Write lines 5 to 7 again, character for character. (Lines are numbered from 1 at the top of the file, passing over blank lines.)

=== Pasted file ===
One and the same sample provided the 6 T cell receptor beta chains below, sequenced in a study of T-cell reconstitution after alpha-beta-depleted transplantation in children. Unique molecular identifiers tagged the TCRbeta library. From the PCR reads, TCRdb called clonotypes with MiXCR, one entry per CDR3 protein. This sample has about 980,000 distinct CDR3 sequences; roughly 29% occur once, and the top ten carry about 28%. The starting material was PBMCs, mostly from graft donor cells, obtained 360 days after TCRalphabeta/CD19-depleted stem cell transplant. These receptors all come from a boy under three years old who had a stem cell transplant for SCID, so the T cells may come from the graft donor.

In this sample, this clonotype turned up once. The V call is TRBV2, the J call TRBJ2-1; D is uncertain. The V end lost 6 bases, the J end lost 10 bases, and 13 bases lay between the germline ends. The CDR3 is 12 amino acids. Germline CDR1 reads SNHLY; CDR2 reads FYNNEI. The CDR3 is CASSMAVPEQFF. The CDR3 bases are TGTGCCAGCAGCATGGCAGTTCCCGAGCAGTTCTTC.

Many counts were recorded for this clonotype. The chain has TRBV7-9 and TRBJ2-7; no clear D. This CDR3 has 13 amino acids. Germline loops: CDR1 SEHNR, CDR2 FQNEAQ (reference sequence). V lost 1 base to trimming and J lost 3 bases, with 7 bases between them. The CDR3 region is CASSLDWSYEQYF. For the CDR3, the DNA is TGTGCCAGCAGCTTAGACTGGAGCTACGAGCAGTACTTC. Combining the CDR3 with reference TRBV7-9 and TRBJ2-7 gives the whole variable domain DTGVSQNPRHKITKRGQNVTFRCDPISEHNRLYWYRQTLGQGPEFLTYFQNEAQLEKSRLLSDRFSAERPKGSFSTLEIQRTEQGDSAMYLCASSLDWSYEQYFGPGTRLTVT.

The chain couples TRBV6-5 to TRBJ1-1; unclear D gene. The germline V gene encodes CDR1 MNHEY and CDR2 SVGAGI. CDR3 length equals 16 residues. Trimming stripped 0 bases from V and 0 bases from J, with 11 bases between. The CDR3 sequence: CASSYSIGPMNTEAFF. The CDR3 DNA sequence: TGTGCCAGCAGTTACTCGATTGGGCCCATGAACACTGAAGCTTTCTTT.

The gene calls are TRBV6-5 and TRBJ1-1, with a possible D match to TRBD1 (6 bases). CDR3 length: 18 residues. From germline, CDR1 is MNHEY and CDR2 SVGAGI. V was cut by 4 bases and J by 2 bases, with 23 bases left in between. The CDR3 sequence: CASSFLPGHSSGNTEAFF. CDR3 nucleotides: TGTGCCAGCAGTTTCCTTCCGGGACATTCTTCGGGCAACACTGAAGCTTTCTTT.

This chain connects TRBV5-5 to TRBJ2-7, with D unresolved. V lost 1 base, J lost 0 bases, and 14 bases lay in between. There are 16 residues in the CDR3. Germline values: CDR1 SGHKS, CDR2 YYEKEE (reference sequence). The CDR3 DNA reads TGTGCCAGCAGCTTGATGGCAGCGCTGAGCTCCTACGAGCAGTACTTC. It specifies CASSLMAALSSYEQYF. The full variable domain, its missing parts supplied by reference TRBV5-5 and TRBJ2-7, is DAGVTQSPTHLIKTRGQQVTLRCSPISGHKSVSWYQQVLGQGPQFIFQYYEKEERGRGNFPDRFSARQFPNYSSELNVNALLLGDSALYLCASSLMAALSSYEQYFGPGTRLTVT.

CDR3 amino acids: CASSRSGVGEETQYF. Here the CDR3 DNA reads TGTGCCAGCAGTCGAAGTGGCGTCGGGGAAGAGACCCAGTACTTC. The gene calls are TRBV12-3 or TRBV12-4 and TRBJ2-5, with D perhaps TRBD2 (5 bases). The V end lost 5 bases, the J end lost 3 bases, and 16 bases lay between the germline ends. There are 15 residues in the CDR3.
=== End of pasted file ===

The gene calls are TRBV6-5 and TRBJ1-1, with a possible D match to TRBD1 (6 bases). CDR3 length: 18 residues. From germline, CDR1 is MNHEY and CDR2 SVGAGI. V was cut by 4 bases and J by 2 bases, with 23 bases left in between. The CDR3 sequence: CASSFLPGHSSGNTEAFF. CDR3 nucleotides: TGTGCCAGCAGTTTCCTTCCGGGACATTCTTCGGGCAACACTGAAGCTTTCTTT.

This chain connects TRBV5-5 to TRBJ2-7, with D unresolved. V lost 1 base, J lost 0 bases, and 14 bases lay in between. There are 16 residues in the CDR3. Germline values: CDR1 SGHKS, CDR2 YYEKEE (reference sequence). The CDR3 DNA reads TGTGCCAGCAGCTTGATGGCAGCGCTGAGCTCCTACGAGCAGTACTTC. It specifies CASSLMAALSSYEQYF. The full variable domain, its missing parts supplied by reference TRBV5-5 and TRBJ2-7, is DAGVTQSPTHLIKTRGQQVTLRCSPISGHKSVSWYQQVLGQGPQFIFQYYEKEERGRGNFPDRFSARQFPNYSSELNVNALLLGDSALYLCASSLMAALSSYEQYFGPGTRLTVT.

CDR3 amino acids: CASSRSGVGEETQYF. Here the CDR3 DNA reads TGTGCCAGCAGTCGAAGTGGCGTCGGGGAAGAGACCCAGTACTTC. The gene calls are TRBV12-3 or TRBV12-4 and TRBJ2-5, with D perhaps TRBD2 (5 bases). The V end lost 5 bases, the J end lost 3 bases, and 16 bases lay between the germline ends. There are 15 residues in the CDR3.